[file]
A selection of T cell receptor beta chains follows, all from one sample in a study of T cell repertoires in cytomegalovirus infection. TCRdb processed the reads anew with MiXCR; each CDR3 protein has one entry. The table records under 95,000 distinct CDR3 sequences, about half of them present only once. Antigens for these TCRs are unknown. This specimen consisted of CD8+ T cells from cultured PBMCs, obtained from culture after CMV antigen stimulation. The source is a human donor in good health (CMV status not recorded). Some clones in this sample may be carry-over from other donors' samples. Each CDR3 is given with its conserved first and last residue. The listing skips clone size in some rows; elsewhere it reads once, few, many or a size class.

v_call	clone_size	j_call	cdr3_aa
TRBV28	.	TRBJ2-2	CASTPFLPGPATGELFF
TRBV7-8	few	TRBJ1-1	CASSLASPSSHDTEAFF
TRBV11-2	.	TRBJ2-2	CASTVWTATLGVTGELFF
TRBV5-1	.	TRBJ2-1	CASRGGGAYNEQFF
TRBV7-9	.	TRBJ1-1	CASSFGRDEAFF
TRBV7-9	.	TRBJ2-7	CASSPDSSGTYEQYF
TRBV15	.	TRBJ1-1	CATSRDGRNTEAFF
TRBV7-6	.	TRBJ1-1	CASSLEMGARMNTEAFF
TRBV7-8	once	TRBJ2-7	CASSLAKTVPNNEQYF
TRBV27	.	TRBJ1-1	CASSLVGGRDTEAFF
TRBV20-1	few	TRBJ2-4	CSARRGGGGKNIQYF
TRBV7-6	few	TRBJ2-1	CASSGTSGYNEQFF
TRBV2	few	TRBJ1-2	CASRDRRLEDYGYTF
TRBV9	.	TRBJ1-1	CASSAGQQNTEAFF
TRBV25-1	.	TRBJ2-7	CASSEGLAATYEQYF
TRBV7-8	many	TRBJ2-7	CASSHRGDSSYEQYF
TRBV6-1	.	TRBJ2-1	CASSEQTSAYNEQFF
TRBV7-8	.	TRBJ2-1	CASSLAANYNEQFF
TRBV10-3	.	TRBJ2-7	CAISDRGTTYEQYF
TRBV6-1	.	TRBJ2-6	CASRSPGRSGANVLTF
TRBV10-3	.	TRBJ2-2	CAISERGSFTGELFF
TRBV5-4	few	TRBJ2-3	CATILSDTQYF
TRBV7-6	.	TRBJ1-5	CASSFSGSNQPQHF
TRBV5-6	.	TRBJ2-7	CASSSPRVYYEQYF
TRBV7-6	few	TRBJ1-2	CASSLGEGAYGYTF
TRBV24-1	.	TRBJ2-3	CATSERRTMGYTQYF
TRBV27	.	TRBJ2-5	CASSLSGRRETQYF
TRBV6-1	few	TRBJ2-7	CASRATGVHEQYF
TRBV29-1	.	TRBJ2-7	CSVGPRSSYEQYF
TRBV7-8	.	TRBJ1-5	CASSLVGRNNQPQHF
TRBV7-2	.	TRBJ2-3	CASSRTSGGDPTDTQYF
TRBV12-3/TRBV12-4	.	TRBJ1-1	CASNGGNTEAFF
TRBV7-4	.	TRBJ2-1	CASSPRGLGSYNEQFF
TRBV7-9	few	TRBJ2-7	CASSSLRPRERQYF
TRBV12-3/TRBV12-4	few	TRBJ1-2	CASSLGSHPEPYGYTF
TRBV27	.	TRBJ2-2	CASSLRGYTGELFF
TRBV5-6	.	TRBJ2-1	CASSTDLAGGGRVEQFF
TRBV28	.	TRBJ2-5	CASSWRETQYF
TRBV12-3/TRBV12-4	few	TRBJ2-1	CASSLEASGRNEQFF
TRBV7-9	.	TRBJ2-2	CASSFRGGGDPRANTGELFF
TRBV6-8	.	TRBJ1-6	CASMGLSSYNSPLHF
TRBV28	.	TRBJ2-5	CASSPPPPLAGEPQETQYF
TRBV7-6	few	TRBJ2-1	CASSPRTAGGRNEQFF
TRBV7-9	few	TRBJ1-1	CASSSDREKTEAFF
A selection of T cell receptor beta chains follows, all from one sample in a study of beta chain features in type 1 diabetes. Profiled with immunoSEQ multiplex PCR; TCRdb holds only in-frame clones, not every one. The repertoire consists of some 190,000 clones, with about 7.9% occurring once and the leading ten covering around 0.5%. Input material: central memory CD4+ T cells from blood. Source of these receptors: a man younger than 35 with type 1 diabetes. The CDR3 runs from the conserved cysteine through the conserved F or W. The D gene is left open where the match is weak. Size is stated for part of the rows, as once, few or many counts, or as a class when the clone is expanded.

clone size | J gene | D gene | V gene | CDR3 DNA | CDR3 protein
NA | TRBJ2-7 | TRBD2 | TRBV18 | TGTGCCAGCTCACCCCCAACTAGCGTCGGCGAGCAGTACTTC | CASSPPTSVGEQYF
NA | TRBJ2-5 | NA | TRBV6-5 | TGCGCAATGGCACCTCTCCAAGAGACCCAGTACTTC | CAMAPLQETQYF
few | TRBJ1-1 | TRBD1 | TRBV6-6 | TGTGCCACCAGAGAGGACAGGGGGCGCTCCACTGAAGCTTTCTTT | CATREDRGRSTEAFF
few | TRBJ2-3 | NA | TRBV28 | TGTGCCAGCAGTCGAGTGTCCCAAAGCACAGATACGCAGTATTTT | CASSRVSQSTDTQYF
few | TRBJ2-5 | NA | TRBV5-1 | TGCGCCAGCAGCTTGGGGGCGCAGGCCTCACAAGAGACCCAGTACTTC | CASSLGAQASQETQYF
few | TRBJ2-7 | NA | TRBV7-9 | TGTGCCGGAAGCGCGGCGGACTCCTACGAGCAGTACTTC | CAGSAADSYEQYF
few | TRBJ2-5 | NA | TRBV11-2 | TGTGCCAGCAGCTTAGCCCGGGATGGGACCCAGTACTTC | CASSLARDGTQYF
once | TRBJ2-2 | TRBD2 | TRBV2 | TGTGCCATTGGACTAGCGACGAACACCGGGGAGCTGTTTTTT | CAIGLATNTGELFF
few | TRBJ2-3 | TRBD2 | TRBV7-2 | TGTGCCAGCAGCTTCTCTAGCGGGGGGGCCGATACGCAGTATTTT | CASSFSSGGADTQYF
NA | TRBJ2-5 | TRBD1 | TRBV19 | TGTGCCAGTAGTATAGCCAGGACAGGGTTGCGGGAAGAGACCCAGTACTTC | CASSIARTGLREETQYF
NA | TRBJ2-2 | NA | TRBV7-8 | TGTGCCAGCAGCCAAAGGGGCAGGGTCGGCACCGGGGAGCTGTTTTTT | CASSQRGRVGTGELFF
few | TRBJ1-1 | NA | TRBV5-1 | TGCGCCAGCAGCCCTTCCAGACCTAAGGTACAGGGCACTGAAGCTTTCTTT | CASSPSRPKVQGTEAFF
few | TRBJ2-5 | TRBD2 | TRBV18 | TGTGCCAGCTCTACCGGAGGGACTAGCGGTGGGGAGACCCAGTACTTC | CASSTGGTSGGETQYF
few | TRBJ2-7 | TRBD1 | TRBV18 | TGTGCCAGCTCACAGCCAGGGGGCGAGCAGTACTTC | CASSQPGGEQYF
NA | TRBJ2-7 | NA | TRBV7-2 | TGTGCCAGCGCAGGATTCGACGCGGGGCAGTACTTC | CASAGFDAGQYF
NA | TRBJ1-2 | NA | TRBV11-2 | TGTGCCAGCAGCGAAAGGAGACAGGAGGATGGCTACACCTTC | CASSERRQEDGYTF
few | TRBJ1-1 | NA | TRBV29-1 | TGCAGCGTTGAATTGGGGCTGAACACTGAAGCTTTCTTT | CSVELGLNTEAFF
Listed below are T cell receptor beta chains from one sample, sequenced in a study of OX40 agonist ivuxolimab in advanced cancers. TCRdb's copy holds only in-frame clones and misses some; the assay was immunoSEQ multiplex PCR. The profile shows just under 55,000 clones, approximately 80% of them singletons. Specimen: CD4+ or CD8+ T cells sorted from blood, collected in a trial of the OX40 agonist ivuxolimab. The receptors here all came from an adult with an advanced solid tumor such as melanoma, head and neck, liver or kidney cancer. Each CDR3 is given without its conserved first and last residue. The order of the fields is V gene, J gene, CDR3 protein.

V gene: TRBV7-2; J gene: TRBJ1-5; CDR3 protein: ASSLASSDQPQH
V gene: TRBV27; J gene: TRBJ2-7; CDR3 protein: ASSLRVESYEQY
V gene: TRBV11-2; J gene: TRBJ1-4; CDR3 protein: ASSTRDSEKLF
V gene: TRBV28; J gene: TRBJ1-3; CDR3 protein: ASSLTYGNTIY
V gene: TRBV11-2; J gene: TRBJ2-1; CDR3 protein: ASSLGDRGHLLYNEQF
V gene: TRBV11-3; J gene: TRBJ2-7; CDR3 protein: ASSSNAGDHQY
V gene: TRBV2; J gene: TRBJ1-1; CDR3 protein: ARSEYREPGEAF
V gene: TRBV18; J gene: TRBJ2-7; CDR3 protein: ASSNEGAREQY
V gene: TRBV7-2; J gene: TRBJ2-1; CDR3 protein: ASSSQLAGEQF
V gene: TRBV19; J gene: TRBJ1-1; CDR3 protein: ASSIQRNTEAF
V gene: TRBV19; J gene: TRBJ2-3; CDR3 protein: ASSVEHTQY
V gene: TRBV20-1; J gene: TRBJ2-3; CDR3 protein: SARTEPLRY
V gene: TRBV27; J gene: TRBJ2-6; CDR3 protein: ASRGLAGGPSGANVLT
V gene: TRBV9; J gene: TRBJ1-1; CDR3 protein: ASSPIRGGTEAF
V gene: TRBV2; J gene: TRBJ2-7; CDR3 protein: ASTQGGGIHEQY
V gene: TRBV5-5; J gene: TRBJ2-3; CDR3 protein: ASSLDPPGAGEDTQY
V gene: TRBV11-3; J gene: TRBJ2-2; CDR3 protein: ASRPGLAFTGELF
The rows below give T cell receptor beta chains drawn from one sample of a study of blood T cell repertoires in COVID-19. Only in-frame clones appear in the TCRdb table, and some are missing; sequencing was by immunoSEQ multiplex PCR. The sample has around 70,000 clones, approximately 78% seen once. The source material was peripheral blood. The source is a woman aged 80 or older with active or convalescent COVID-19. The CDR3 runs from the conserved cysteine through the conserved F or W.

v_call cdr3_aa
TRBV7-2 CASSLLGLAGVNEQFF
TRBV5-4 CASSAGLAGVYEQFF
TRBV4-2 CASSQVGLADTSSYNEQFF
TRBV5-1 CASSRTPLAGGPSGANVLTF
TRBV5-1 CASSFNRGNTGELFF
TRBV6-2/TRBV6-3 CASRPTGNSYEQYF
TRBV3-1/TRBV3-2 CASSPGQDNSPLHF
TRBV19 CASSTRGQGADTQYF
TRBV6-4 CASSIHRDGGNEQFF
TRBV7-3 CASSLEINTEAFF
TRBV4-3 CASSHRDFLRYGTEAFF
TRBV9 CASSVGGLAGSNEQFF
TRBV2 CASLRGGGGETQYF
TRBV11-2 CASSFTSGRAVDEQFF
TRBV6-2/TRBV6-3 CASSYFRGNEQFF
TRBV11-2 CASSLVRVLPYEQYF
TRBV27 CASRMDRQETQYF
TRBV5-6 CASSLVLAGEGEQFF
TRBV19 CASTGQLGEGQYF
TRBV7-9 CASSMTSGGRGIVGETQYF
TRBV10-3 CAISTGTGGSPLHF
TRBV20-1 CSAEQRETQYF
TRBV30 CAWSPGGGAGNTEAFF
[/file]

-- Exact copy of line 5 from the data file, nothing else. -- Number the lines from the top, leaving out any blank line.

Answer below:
TRBV11-2	.	TRBJ2-2	CASTVWTATLGVTGELFF